UK Politics

Nick Clegg 'to lead Lib Dems until 2020'

Nick Clegg Image copyright Reuters
Image caption Nick Clegg will have been leader for 13 years if he is still in place in 2020

Nick Clegg has indicated that he intends to remain Liberal Democrat leader until at least 2020.

The deputy prime minister's spokesman said he wanted to stay in the job for the "whole of the next parliament".

This ambition would remain in place "whether or not we're in government", he added.

The statement comes amid speculation that Chief Secretary to the Treasury Danny Alexander is positioning himself for a Lib Dem leadership bid.

Mr Clegg has led the party since 2007, when he took over from Sir Menzies Campbell.

'No vacancy'

Due to a change in the law brought in by the coalition, general elections are scheduled to take place every five years, with the next two set for 2015 and 2020.

The deputy prime minister's spokesman said: "Nick Clegg intends to be the leader of the Liberal Democrats today, tomorrow, into the 2015 election and through the whole of the next parliament.

"He intends to be leader of the Liberal Democrats whether or not we are in government."

Mr Alexander faced questions about his ambitions following press reports he was "on manoeuvres" against a potential rival for the top job, Business Secretary Vince Cable.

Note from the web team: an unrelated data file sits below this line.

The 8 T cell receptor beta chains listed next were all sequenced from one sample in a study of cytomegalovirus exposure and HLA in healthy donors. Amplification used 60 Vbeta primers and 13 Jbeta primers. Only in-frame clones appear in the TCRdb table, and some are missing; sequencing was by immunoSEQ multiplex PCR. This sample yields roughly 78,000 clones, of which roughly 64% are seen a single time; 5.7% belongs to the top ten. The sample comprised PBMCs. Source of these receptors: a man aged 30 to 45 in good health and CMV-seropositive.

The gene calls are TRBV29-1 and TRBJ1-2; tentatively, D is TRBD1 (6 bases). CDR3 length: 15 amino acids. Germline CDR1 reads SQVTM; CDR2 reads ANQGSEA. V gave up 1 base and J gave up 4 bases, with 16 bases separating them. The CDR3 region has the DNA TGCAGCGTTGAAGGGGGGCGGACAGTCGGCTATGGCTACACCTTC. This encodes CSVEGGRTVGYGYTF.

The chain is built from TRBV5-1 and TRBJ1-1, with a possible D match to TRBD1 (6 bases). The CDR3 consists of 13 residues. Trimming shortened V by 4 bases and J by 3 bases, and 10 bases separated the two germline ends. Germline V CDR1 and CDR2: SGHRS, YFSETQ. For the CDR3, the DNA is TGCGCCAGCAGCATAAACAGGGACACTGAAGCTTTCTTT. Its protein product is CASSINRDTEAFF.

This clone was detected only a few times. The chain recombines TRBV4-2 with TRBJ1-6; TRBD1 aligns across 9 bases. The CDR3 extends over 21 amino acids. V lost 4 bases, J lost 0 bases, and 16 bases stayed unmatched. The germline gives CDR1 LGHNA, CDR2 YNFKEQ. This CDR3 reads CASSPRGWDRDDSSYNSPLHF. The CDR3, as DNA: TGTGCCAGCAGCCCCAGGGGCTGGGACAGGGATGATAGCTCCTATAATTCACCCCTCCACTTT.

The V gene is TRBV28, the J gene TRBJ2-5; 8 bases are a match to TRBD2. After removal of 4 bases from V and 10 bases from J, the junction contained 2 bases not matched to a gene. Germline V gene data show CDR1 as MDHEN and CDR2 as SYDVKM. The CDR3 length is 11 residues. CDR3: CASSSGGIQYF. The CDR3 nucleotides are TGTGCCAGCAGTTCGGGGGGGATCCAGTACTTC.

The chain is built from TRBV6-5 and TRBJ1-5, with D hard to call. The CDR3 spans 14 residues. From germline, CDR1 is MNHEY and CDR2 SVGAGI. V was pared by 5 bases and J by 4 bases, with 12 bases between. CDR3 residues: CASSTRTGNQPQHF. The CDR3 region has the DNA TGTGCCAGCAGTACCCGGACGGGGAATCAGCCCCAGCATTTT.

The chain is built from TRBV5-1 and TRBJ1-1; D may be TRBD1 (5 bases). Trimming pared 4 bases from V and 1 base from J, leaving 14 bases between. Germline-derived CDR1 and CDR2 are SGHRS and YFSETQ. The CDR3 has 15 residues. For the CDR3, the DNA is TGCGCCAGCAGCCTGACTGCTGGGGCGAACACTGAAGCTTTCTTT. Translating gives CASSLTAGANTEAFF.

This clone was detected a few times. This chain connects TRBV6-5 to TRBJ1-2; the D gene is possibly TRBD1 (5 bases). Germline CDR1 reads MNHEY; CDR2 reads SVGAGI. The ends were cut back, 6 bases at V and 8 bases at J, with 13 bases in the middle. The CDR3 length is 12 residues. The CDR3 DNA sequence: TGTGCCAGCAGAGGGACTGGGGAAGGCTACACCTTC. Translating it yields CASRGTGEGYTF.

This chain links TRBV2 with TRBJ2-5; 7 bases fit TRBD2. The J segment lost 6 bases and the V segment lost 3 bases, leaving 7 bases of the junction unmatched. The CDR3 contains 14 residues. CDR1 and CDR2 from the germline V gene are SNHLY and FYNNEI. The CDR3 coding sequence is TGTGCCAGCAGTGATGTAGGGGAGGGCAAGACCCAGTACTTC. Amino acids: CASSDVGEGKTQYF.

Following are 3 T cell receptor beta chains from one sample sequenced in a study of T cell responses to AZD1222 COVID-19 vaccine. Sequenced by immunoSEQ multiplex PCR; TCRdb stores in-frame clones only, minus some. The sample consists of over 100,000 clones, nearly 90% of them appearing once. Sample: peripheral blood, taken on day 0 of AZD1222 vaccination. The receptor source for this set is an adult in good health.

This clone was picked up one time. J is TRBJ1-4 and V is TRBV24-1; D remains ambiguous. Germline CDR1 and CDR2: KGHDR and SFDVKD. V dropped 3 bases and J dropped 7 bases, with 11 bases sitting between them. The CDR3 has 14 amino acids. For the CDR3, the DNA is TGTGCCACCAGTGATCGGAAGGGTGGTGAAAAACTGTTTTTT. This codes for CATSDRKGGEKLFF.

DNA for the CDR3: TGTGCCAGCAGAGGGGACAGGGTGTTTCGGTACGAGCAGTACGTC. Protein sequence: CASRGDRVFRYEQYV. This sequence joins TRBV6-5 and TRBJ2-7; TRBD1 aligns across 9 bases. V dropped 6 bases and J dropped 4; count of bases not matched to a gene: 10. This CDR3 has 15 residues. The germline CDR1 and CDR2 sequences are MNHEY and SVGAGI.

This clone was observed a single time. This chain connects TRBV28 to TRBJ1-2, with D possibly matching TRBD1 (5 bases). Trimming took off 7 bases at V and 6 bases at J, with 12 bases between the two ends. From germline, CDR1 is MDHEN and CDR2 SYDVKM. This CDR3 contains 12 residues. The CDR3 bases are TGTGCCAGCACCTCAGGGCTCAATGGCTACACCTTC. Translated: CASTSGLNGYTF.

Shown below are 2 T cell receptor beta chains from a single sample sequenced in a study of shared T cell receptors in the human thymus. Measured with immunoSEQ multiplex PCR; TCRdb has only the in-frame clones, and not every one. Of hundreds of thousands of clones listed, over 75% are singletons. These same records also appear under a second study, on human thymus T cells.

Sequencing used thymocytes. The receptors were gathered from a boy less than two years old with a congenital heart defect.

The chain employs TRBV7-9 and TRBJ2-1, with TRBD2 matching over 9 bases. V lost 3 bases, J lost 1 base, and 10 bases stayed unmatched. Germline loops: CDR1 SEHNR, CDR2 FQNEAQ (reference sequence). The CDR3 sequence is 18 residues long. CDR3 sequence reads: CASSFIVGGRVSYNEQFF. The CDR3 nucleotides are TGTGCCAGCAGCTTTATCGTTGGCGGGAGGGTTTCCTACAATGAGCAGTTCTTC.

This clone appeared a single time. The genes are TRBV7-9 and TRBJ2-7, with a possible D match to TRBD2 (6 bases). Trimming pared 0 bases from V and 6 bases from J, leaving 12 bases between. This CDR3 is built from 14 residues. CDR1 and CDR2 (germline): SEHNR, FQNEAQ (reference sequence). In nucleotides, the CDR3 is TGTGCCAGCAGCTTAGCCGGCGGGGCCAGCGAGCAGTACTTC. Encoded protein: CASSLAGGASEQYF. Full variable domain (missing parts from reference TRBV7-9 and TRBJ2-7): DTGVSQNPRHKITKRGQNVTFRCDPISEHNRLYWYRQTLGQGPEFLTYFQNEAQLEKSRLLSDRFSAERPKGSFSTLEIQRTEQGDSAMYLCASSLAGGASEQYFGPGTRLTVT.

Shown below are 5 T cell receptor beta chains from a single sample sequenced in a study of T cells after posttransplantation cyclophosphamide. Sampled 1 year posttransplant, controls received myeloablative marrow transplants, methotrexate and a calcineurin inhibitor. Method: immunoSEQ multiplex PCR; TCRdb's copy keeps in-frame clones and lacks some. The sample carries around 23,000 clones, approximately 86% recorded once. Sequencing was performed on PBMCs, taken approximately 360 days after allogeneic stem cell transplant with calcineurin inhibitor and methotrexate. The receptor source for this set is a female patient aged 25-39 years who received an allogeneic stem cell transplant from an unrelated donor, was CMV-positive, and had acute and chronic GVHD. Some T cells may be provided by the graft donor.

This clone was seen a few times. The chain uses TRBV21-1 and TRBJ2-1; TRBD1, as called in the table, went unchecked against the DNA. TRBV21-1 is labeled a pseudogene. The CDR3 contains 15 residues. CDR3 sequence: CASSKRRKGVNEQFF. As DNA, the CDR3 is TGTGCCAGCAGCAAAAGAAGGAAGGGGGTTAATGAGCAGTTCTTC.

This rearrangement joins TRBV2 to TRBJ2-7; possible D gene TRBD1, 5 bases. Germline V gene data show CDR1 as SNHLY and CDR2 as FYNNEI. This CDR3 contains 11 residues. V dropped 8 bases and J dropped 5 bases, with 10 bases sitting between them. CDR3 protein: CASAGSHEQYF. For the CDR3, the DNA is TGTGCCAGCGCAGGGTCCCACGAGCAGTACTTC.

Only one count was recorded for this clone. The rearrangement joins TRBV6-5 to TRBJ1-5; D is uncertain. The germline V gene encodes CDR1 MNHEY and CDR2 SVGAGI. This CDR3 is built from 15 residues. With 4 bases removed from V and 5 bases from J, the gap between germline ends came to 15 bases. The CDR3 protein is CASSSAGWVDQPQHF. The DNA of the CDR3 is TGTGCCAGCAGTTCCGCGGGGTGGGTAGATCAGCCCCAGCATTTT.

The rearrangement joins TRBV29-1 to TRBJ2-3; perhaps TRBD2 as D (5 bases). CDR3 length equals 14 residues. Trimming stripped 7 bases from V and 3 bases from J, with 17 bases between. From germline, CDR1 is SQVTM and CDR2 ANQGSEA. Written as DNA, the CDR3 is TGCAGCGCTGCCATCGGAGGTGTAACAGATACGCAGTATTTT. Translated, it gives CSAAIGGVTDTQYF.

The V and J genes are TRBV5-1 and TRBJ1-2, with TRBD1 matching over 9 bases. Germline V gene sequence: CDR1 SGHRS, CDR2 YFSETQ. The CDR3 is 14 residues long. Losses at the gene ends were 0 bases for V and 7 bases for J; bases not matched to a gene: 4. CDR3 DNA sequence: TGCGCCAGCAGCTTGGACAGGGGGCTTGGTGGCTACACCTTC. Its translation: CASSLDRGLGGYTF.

Speaking on Sky News's Murnaghan programme, he said: "There's no vacancy. I hope there isn't a vacancy for many years to come. I think Nick Clegg is doing a fantastic job.

"I've got a big job to do to make sure that we continue the policies that are making our economy recover, delivering those tax cuts and getting across to the British people that this economic recovery and those income tax cuts wouldn't be happening without the Liberal Democrats in government."

'Renewal'

Mr Alexander, an ally of Mr Clegg and his former chief-of-staff, added: "I think that is more than enough on my plate for the moment."

The Lib Dems have come fourth, behind the UK Independence Party, in many recent opinion polls.

But many pundits suggest the party could be involved in another coalition from 2015, if, as in 2010, no party wins an overall majority.

Closing the Lib Dem spring conference in York, Mr Clegg said he wanted the party to remain in government, telling delegates: "We've been in emergency mode for the last four years, but that is slowly changing.

"If this parliament has been about a rescue, the next will be about reconstruction and renewal."

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